For over ten years now we've known about the Great Pacific Garbage Patch, a toxic soup made mostly of plastic waste that extends over a huge area, anywhere from the size of Texas to the size of the continental United States. Scientists have said there are probably more oceanic garbage patches on the planet collecting in Earth's other oceanic gyres, but they hadn't been documented and studied. Until now.
A group called 5 Gyres has found and documented a second great garbage patch in the Atlantic Ocean.
Fellow New Yorkers, this one is ours:
Charles Moore, an ocean researcher credited with discovering the Pacific garbage patch in 1997, said the Atlantic undoubtedly has comparable amounts of plastic. The east coast of the United States has more people and more rivers to funnel garbage into the sea.Up to 80% of marine debris comes from land. Plastic garbage in the ocean is worse than land-filled plastic waste because it spreads over a huge area, slowly photo-degrades, acts as a sponge for other potentially harmful chemicals in the ocean (never-mind the hormone disrupting chemicals it contains to begin with...), kills marine life, and eventually gets passed back up the food chain to US. According to Moore, "Humanity's plastic footprint is probably more dangerous than its carbon footprint".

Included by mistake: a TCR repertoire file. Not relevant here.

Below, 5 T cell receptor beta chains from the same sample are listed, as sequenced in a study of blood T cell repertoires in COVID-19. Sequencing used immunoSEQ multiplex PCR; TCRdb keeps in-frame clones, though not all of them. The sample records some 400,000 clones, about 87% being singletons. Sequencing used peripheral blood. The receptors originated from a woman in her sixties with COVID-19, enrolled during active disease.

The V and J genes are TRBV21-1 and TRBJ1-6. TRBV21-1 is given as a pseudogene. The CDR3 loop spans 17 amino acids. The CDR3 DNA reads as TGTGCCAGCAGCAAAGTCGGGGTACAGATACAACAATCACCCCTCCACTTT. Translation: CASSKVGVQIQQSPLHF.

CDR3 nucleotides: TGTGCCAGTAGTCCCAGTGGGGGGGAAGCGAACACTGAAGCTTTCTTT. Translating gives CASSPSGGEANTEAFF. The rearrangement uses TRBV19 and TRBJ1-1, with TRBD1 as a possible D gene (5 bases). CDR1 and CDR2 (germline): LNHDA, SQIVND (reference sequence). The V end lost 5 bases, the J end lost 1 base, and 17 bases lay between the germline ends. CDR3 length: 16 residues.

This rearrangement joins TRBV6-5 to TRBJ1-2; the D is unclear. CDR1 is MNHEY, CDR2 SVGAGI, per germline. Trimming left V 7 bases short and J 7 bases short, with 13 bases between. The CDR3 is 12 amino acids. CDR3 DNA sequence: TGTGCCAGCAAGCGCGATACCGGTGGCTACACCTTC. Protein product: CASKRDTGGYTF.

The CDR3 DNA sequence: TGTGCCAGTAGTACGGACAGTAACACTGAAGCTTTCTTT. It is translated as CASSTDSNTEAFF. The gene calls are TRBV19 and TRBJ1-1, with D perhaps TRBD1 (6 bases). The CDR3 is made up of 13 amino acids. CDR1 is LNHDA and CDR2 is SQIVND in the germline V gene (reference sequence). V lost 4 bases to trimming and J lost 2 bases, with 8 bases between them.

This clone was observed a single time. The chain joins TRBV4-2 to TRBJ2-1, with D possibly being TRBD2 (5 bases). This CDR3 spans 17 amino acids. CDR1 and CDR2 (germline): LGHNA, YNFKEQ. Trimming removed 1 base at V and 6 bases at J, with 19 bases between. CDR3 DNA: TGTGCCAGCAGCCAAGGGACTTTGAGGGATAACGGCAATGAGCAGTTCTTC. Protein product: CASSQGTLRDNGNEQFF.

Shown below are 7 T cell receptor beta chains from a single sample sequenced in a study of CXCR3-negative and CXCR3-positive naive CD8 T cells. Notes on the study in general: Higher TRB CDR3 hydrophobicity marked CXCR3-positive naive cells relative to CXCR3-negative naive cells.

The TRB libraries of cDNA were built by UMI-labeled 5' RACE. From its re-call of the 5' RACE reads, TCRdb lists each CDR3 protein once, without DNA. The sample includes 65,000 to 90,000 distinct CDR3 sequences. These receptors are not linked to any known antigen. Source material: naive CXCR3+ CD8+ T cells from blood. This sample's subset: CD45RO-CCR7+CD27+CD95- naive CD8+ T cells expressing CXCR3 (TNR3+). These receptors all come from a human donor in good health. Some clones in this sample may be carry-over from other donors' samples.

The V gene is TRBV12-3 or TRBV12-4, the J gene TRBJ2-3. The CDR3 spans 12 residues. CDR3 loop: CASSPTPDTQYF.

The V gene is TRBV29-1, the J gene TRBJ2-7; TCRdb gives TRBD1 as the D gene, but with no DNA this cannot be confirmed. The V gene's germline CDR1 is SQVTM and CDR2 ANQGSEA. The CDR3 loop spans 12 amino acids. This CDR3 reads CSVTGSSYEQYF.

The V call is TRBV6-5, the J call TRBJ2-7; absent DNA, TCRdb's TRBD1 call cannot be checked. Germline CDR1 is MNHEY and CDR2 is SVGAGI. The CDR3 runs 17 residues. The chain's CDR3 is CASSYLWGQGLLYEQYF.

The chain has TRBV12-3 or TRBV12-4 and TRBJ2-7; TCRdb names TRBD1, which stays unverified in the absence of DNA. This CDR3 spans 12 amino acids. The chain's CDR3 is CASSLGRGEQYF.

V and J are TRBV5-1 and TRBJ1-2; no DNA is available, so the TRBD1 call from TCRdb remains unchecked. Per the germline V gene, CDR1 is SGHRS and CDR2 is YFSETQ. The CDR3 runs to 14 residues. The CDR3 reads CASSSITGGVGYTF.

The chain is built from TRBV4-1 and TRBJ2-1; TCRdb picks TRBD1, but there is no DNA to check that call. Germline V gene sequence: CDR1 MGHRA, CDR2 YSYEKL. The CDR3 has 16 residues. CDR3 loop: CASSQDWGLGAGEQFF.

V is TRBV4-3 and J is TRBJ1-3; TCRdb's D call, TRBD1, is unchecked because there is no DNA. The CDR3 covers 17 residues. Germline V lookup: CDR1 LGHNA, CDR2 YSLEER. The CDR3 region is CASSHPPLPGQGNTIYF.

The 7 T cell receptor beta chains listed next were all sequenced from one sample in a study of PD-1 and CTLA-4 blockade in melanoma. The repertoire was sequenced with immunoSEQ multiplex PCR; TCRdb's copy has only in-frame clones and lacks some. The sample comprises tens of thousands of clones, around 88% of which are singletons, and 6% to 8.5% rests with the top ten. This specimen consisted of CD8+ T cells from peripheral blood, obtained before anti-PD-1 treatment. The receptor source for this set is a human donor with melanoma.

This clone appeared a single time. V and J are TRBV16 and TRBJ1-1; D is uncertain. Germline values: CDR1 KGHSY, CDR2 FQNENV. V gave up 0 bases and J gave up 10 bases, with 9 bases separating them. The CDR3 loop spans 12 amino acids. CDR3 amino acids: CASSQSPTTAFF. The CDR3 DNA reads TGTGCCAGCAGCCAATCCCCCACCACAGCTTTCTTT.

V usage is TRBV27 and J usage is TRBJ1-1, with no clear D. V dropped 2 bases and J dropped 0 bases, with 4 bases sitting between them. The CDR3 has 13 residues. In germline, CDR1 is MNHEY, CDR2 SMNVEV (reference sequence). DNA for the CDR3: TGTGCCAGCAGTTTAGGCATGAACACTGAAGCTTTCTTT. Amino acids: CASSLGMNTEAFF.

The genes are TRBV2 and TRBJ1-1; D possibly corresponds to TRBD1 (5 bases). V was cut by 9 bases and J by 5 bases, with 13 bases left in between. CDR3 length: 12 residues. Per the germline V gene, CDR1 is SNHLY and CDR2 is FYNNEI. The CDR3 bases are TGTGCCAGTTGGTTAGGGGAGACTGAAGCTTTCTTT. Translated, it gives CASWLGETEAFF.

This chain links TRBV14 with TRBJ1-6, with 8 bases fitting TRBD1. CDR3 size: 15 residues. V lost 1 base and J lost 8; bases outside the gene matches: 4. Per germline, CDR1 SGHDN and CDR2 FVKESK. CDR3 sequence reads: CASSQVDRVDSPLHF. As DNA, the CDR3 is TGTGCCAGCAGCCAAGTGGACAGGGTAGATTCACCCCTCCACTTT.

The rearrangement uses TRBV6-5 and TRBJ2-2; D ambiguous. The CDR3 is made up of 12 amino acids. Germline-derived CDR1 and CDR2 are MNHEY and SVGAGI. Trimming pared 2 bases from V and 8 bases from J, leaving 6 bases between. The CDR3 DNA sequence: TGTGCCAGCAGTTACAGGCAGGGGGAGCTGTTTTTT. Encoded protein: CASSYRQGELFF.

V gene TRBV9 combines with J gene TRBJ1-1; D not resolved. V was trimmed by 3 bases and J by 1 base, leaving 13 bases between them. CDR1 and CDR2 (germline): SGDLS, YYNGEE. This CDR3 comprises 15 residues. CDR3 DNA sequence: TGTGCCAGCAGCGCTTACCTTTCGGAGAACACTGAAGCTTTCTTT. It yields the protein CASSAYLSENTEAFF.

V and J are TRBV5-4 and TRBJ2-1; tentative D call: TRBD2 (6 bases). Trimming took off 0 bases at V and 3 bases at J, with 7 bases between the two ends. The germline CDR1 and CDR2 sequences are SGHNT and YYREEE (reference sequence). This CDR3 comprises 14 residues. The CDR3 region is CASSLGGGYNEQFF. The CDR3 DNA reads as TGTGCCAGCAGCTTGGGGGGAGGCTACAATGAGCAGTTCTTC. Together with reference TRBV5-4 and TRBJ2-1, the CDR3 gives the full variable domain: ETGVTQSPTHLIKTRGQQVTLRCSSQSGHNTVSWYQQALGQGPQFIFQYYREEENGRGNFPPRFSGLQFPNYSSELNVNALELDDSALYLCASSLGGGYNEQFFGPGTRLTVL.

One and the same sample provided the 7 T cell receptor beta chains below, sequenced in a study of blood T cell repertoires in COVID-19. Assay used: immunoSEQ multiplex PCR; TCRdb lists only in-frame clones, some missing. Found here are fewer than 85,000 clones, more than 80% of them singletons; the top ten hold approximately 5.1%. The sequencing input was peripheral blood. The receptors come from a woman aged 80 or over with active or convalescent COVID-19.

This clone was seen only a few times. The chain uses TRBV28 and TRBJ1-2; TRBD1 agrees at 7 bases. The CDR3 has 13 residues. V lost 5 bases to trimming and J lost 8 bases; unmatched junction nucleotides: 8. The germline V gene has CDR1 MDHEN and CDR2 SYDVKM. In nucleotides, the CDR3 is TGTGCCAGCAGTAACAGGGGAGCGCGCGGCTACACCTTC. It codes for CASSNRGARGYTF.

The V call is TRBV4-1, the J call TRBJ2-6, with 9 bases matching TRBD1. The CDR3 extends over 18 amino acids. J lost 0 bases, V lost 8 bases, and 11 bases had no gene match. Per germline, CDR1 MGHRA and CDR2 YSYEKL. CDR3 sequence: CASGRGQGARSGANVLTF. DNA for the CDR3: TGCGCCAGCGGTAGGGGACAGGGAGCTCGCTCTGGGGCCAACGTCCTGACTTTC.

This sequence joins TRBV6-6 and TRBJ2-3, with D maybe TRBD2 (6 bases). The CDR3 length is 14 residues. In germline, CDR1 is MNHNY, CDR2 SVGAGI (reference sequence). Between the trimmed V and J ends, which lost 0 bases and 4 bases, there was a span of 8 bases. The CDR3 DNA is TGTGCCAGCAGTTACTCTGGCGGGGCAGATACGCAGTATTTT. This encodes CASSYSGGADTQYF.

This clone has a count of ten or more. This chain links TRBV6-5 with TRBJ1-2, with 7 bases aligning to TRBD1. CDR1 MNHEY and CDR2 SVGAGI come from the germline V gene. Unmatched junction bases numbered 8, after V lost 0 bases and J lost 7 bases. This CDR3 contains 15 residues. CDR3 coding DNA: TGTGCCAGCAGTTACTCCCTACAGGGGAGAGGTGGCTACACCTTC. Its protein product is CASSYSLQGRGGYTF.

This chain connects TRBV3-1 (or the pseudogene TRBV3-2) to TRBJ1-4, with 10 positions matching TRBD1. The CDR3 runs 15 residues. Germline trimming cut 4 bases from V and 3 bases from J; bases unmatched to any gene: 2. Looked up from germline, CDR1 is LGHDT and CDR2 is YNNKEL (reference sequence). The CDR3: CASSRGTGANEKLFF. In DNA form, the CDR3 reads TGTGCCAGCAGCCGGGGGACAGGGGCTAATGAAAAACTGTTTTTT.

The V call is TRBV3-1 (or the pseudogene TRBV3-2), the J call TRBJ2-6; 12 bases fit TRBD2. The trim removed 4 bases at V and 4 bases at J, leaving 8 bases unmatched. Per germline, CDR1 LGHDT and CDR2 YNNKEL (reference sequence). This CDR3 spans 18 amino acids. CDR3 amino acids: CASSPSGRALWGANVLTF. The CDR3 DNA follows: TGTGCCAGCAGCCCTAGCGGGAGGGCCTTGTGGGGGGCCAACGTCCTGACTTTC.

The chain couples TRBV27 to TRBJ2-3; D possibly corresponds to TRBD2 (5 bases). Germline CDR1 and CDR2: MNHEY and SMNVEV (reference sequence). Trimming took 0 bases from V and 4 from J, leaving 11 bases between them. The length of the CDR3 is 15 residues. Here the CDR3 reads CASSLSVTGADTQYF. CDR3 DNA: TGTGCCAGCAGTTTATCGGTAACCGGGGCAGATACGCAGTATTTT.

Its overwhelming, isn't it? Kind of makes you want to stick your head in the sand and say 'life's too short for me to worry about this and we're screwed, anyway'. Well excuse me, but F*** that. Here's the thing- Rome wasn't built in a day, but in comparison to Rome? The garbage patches WERE. We humans have only had this throw-away plastic mentality and industry for what, 40, 50 years? The garbage patches can only be that old then. And while it is impossible for us to go out and clean them up, we sure as hell can stop adding to them. If it only took humanity 40-50 years to develop a throw-away economy, it shouldn't take nearly that long to re-design it, so that we discard way less and the things we do discard are biodegradable, and don't harm us or the planet.
The answer isn't finding a way to clean up the garbage patches. We are way too late for that. The answer is in taking a look at our own trash cans, at the things we buy, use, and throw away. How much of your trash is plastic? How much of it is recyclable? How much can you avoid altogether? If we all do even a little bit towards reducing our waste, things WILL change. It'll be fast, and it'll be easier than we think-- if enough of us act and speak up. Business and manufacturers will pay attention. God willing, our government will pay attention--but being the realist that I am, I'm pretty sure business and industry will react first. But for that to happen, we-- we good little American Consumers-- have to act.
Don't be discouraged. Don't be overwhelmed. Do something.